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The Golden Age of Exoplanet Exploration (live public talk)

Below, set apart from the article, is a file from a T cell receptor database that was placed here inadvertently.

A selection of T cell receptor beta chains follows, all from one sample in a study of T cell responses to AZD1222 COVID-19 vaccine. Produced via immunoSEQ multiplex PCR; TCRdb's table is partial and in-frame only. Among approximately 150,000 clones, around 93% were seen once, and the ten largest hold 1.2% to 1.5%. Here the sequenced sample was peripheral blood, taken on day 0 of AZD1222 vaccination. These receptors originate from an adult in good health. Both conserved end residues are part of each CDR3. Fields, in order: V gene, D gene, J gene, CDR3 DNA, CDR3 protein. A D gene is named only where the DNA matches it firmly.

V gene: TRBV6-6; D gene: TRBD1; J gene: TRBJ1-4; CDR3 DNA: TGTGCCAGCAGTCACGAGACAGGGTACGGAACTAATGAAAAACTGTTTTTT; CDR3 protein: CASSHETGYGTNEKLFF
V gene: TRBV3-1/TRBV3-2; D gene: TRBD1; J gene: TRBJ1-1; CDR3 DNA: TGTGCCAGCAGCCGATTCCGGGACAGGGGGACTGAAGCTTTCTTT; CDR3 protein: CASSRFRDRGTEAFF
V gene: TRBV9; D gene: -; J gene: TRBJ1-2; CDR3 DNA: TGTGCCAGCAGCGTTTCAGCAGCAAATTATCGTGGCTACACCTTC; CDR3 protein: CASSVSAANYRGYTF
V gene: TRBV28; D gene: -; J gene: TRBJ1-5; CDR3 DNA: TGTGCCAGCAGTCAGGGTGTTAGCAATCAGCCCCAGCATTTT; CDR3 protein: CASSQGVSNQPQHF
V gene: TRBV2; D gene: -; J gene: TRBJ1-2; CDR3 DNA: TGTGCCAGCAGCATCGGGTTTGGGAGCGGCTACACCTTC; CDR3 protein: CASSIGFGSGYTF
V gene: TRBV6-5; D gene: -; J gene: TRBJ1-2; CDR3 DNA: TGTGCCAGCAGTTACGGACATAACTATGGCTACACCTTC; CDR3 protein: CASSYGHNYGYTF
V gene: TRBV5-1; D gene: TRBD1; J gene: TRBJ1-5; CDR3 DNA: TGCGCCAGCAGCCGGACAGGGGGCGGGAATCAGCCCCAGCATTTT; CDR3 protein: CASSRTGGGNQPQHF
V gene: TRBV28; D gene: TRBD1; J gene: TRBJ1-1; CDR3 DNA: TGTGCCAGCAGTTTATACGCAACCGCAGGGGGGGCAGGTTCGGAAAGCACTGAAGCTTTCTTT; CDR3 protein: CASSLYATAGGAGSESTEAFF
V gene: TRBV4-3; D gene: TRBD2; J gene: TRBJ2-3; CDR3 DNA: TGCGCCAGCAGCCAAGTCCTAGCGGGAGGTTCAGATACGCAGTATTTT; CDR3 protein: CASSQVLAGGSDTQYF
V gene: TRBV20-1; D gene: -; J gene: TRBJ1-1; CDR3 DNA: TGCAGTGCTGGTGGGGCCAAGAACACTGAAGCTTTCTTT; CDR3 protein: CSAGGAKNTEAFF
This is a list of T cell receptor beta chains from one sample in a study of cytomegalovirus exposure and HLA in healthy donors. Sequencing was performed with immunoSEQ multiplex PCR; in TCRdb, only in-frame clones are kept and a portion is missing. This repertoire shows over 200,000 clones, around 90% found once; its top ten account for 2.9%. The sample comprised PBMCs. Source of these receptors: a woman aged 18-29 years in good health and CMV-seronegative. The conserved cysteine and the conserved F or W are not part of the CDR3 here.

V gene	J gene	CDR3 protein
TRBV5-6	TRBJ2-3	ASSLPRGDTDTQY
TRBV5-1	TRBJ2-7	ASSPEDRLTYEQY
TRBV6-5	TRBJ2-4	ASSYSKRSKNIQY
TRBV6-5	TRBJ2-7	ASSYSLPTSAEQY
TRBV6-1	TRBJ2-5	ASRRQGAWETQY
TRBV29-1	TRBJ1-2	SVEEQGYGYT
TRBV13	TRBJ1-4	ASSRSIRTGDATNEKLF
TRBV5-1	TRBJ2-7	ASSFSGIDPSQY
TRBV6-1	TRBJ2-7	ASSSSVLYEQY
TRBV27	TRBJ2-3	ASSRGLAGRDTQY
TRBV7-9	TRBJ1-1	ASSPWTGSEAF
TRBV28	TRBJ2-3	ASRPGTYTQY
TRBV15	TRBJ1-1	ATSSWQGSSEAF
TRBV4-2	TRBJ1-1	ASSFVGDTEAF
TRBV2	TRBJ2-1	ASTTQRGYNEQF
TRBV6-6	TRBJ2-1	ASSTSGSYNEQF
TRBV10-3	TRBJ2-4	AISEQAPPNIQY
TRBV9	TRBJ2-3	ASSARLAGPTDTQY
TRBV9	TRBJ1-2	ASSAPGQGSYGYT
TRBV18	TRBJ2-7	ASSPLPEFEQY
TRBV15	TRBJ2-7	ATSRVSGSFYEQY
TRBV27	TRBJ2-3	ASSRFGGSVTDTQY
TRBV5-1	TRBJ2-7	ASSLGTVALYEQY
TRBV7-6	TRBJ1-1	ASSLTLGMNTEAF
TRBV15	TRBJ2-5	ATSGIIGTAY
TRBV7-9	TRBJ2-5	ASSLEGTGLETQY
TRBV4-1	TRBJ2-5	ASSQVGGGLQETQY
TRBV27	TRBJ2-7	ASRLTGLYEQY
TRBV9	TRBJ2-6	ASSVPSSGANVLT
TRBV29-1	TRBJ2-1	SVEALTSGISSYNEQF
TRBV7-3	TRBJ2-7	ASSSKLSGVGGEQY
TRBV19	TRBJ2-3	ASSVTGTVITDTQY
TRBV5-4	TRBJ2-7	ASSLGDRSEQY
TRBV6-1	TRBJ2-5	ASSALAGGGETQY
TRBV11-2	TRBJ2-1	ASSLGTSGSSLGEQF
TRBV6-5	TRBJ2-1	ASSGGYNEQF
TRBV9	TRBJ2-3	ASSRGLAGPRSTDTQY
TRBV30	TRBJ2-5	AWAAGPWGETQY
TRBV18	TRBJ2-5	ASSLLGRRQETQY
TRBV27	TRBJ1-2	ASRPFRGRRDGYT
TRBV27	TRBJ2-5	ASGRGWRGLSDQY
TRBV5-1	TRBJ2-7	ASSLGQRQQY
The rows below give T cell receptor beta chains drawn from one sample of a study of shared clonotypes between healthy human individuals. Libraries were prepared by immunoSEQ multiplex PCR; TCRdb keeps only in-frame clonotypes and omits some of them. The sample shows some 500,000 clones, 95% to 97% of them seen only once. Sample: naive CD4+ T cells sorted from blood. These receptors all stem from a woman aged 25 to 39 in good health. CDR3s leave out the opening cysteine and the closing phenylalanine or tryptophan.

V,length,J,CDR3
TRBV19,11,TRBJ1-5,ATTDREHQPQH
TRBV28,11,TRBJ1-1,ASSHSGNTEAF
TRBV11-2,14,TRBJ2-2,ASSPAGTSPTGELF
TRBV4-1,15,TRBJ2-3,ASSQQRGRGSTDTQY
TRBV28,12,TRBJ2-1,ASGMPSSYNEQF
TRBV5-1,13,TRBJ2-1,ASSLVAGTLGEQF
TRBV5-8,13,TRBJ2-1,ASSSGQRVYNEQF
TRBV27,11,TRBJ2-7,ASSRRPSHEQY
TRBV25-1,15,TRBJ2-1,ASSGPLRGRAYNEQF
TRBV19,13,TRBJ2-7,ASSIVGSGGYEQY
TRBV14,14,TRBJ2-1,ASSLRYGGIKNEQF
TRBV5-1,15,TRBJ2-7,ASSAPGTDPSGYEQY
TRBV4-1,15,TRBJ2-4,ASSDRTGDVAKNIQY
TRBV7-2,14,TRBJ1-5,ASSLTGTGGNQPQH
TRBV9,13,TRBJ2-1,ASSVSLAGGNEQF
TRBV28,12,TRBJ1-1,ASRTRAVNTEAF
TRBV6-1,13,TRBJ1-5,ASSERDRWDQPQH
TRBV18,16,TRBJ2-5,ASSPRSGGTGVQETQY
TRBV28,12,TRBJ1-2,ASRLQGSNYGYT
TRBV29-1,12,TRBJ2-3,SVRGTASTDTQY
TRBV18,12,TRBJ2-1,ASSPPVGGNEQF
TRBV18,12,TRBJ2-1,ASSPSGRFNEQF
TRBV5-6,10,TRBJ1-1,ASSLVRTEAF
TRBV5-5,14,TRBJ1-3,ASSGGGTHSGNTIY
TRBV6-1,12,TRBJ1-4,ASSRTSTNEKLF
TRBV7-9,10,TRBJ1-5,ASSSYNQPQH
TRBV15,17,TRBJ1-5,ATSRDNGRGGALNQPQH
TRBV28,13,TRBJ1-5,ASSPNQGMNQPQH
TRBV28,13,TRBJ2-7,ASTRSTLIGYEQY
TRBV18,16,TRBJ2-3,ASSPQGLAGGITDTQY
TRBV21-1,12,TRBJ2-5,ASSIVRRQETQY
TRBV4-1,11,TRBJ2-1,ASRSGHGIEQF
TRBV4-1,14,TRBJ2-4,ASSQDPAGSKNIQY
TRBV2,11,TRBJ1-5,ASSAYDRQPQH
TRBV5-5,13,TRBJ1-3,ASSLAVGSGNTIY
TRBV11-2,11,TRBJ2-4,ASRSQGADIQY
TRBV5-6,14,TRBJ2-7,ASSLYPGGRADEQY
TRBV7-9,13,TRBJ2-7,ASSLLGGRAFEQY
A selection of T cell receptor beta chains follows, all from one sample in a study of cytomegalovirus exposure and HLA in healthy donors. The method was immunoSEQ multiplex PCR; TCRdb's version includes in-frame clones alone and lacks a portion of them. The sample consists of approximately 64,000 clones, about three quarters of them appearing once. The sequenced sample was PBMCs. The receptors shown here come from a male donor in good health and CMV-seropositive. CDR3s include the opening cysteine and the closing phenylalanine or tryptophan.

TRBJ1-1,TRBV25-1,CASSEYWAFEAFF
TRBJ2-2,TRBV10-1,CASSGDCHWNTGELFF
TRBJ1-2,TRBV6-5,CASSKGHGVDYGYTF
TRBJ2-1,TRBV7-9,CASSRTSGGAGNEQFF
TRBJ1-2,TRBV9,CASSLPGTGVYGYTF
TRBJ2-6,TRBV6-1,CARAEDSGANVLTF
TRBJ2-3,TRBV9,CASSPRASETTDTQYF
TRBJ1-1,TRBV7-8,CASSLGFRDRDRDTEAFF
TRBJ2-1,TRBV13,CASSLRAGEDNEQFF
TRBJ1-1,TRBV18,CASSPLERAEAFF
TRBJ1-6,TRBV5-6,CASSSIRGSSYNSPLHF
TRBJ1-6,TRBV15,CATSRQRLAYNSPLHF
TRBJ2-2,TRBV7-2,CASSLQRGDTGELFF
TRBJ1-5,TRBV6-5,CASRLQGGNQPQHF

Hello and welcome to NASA’s Jet Propulsion Laboratory in Pasadena California for our monthly public lecture the von Karman series the title of our show this month the golden age of exoplanet exploration as we’ll discuss with our speakers later on there’s some room for debate whether that’s golden ages upon us right now or whether it’s still to come and don’t worry if you are scratching your head out there wondering just what the heck is an exoplanet we’ve got you covered we’ll hear from two speakers this evening followed by some discussion with them and then we’ll take your questions and if you’re watching our live webcast you can submit questions via the YouTube chat and we’ll take some of those later on and so to start us off our first speaker is a research scientist at the NASA exoplanet science Institute at Caltech where she searches for discovers and characterizes extrasolar planets she also keeps track of all the known exoplanets and their properties in nasa’s exoplanet archive please welcome dr.